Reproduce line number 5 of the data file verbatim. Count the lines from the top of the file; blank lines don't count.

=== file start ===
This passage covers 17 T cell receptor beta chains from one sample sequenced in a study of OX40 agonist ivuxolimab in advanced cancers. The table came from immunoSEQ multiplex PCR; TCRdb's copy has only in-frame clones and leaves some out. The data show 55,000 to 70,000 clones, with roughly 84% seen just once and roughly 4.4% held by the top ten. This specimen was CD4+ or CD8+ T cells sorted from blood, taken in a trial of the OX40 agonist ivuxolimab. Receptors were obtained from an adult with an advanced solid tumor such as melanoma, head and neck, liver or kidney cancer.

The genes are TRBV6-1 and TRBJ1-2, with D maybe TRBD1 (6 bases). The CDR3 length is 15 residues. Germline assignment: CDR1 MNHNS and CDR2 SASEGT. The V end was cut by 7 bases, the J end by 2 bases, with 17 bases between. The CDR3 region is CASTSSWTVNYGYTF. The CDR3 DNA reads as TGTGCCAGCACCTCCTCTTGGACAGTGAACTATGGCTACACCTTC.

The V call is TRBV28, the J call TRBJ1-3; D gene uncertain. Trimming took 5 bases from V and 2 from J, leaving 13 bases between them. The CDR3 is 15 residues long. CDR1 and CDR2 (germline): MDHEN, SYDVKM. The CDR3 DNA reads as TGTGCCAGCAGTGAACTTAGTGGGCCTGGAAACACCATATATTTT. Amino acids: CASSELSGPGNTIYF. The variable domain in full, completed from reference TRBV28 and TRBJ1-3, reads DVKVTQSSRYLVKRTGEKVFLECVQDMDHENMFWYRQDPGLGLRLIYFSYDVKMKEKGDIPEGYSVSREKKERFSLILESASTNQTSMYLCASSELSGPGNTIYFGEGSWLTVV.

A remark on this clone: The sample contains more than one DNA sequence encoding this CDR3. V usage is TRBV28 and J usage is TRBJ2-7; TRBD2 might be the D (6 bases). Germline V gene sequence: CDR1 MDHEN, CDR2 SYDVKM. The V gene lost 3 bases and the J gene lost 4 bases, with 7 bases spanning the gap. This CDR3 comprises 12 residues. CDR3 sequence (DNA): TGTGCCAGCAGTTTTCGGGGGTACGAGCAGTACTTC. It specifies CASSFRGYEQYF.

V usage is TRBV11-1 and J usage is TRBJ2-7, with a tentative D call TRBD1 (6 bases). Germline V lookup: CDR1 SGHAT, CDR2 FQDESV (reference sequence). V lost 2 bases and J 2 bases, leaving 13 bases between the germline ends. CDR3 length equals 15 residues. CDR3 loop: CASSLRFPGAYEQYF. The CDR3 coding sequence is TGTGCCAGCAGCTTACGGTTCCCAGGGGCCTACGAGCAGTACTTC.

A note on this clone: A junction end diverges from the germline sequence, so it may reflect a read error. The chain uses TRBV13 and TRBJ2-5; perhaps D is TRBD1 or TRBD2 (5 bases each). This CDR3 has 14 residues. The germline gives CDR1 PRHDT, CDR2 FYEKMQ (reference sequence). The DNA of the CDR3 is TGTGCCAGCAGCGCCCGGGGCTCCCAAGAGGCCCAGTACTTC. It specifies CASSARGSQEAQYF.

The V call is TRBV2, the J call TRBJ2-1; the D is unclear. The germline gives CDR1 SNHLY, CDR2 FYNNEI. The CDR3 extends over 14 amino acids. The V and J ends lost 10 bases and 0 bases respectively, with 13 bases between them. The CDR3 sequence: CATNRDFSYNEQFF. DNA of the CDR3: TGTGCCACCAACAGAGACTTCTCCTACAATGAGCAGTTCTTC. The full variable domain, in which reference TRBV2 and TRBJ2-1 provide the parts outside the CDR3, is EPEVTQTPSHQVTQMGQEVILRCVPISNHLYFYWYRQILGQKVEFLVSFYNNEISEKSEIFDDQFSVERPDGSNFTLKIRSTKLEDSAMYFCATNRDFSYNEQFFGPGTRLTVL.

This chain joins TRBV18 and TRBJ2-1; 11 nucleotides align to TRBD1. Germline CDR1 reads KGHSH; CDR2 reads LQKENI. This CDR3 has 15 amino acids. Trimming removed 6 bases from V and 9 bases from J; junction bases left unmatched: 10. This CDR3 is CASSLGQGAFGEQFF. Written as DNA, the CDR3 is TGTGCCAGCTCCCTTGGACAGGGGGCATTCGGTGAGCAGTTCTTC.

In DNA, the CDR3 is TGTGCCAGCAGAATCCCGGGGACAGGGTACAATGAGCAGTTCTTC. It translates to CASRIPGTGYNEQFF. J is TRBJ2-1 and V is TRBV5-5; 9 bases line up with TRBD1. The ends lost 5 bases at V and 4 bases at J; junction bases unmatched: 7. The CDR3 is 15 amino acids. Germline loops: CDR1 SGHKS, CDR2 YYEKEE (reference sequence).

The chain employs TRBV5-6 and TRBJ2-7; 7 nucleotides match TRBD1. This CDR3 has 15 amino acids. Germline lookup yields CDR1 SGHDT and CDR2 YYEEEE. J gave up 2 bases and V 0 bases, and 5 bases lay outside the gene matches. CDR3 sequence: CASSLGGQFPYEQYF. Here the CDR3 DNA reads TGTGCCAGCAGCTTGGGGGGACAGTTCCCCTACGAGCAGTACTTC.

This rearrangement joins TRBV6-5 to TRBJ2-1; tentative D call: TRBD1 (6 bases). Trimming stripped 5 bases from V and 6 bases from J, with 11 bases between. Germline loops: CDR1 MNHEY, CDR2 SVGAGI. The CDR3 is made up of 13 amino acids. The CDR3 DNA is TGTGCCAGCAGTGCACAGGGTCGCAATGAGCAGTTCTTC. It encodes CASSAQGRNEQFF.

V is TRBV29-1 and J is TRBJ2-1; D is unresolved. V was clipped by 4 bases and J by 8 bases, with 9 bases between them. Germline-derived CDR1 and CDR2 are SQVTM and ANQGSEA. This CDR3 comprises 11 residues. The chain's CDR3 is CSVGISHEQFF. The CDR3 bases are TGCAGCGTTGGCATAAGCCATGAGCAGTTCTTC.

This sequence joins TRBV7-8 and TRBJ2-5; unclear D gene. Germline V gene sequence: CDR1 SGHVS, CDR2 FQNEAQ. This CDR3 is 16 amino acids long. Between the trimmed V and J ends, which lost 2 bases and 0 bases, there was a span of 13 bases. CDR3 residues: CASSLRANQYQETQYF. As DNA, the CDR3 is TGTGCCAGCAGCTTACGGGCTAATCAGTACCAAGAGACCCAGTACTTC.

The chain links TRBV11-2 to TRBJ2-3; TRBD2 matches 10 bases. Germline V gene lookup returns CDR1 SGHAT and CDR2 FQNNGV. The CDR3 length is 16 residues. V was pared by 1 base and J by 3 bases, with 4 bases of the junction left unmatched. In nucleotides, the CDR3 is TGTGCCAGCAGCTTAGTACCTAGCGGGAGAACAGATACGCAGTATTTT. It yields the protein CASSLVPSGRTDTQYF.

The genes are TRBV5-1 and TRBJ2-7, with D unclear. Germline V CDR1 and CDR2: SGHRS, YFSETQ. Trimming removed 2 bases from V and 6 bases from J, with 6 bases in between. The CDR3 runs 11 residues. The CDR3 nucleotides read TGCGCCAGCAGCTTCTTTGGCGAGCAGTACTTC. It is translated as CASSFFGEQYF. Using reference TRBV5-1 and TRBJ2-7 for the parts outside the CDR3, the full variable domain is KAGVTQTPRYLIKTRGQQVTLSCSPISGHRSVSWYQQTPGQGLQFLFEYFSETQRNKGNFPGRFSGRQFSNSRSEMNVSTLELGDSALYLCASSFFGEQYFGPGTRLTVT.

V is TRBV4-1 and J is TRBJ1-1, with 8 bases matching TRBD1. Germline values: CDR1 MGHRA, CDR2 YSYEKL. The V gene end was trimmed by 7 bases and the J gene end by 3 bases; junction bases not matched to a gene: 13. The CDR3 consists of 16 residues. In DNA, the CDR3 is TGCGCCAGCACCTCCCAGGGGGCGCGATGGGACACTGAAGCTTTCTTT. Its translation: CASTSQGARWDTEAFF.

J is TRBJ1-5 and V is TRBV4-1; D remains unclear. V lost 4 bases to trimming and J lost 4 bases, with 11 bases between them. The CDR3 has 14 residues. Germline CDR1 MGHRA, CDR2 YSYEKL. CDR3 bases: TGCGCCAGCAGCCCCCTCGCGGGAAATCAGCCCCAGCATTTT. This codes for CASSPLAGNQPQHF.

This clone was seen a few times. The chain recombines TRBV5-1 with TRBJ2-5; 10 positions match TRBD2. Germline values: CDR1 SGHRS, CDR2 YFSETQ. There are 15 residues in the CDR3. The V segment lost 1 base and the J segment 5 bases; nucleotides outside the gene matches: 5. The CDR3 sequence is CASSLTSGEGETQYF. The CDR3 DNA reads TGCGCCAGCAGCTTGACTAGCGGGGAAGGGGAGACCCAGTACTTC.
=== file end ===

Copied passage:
V usage is TRBV11-1 and J usage is TRBJ2-7, with a tentative D call TRBD1 (6 bases). Germline V lookup: CDR1 SGHAT, CDR2 FQDESV (reference sequence). V lost 2 bases and J 2 bases, leaving 13 bases between the germline ends. CDR3 length equals 15 residues. CDR3 loop: CASSLRFPGAYEQYF. The CDR3 coding sequence is TGTGCCAGCAGCTTACGGTTCCCAGGGGCCTACGAGCAGTACTTC.